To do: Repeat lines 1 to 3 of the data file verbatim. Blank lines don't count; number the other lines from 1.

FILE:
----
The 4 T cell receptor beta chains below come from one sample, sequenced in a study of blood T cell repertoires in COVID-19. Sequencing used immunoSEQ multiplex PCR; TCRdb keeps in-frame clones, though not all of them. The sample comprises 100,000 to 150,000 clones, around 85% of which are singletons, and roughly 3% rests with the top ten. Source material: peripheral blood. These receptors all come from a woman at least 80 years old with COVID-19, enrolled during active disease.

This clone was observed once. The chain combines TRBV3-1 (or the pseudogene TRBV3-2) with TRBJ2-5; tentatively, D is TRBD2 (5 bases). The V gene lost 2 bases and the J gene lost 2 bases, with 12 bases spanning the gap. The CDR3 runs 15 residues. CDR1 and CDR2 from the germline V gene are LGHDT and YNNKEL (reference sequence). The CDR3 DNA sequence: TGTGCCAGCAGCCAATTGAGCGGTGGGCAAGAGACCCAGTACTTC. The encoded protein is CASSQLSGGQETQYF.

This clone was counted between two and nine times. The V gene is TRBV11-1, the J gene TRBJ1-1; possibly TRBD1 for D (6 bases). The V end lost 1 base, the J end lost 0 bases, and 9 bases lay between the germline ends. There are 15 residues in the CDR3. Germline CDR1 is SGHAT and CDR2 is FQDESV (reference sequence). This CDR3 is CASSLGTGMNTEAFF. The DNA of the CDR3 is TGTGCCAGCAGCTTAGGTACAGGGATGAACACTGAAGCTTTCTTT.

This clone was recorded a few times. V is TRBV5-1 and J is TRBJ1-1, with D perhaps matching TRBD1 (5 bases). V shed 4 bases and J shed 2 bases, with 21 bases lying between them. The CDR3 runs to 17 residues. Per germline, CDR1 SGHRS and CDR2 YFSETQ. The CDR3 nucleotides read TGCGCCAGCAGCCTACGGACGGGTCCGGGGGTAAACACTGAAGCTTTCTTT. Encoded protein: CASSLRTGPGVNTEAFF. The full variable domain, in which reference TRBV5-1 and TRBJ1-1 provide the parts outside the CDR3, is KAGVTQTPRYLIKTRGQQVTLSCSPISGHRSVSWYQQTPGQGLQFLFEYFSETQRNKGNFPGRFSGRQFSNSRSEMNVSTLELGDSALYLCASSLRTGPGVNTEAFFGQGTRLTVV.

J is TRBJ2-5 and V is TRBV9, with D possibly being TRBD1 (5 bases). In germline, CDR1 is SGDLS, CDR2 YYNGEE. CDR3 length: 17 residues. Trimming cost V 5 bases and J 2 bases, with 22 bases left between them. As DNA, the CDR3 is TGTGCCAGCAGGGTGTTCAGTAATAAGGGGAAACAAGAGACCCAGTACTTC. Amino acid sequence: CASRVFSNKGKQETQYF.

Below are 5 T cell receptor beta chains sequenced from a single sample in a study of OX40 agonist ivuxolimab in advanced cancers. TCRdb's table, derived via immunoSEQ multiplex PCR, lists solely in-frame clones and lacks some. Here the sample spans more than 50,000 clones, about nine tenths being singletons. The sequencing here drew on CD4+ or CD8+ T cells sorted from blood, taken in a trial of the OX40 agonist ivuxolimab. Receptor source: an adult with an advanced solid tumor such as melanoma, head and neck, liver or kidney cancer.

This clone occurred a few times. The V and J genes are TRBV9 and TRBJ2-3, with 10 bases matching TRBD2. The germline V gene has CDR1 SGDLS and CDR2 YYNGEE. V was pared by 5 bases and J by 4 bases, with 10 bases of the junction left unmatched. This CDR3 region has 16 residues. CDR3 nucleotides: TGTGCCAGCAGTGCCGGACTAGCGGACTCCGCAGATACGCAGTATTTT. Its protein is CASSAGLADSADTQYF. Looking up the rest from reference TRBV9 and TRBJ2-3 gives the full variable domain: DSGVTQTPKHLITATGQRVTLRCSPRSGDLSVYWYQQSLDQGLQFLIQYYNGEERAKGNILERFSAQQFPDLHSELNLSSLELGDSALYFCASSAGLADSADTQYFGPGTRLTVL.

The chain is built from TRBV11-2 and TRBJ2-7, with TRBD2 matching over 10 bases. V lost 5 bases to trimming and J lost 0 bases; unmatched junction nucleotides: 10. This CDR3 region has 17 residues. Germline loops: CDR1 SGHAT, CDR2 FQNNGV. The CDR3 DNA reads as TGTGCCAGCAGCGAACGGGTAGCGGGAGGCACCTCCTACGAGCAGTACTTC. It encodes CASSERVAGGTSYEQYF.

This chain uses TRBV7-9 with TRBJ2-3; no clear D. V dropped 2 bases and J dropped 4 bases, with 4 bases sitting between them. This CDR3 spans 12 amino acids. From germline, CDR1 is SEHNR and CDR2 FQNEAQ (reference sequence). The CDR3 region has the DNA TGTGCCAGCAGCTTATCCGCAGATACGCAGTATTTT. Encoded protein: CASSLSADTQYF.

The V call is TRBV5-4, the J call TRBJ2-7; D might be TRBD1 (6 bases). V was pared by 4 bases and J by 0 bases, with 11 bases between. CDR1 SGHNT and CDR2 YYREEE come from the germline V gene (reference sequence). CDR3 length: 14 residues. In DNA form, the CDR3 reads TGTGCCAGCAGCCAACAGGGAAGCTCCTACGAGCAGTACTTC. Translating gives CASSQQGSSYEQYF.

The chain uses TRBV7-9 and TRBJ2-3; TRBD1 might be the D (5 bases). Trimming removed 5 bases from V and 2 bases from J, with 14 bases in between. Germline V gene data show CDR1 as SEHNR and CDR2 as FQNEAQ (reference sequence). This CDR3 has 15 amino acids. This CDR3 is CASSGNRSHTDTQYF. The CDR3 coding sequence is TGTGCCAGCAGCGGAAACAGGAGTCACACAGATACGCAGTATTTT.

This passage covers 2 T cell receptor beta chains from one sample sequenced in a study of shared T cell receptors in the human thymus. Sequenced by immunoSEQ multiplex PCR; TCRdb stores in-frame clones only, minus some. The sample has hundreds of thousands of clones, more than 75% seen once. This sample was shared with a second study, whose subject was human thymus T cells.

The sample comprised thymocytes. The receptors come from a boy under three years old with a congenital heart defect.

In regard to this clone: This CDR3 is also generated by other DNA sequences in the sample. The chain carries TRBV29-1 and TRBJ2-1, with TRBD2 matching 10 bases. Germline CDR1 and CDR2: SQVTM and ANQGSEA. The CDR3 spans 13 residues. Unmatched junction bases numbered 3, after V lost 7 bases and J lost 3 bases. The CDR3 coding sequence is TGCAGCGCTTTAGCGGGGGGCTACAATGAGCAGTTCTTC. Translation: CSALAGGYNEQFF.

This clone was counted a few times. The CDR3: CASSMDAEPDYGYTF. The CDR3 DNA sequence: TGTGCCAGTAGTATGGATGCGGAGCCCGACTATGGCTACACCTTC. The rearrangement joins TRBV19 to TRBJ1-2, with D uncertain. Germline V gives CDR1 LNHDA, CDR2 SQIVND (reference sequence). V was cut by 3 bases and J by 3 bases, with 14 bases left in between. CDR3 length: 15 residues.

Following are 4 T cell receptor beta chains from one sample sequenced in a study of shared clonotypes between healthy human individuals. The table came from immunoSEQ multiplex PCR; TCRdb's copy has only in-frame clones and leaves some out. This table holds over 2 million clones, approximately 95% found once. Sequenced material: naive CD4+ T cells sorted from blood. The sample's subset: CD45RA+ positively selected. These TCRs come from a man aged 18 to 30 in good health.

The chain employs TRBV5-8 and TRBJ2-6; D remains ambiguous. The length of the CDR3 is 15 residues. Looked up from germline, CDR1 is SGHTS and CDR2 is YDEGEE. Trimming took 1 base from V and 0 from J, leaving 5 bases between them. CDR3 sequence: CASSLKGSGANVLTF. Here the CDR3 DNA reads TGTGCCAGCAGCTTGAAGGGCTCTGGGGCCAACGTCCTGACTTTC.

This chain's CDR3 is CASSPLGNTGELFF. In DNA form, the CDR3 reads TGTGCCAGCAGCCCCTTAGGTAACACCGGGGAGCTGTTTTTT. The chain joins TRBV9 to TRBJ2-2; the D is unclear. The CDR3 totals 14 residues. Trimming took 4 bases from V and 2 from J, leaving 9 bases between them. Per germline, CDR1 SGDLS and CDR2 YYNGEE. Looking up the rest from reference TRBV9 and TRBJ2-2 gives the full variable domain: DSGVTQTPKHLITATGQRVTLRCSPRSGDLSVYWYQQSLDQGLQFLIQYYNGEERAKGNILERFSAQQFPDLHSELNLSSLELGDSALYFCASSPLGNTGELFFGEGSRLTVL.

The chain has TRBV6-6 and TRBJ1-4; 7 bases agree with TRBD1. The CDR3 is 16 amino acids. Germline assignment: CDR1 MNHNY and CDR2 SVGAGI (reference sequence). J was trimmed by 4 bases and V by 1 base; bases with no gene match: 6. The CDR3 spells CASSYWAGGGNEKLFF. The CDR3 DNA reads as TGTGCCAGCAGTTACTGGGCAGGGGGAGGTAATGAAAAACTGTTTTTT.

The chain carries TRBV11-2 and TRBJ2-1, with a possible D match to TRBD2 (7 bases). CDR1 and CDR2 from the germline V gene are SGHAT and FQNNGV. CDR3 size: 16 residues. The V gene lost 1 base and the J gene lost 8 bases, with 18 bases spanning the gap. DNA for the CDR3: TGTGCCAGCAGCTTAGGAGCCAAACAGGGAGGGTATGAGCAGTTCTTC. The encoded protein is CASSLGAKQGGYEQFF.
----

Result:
The 4 T cell receptor beta chains below come from one sample, sequenced in a study of blood T cell repertoires in COVID-19. Sequencing used immunoSEQ multiplex PCR; TCRdb keeps in-frame clones, though not all of them. The sample comprises 100,000 to 150,000 clones, around 85% of which are singletons, and roughly 3% rests with the top ten. Source material: peripheral blood. These receptors all come from a woman at least 80 years old with COVID-19, enrolled during active disease.

This clone was observed once. The chain combines TRBV3-1 (or the pseudogene TRBV3-2) with TRBJ2-5; tentatively, D is TRBD2 (5 bases). The V gene lost 2 bases and the J gene lost 2 bases, with 12 bases spanning the gap. The CDR3 runs 15 residues. CDR1 and CDR2 from the germline V gene are LGHDT and YNNKEL (reference sequence). The CDR3 DNA sequence: TGTGCCAGCAGCCAATTGAGCGGTGGGCAAGAGACCCAGTACTTC. The encoded protein is CASSQLSGGQETQYF.

This clone was counted between two and nine times. The V gene is TRBV11-1, the J gene TRBJ1-1; possibly TRBD1 for D (6 bases). The V end lost 1 base, the J end lost 0 bases, and 9 bases lay between the germline ends. There are 15 residues in the CDR3. Germline CDR1 is SGHAT and CDR2 is FQDESV (reference sequence). This CDR3 is CASSLGTGMNTEAFF. The DNA of the CDR3 is TGTGCCAGCAGCTTAGGTACAGGGATGAACACTGAAGCTTTCTTT.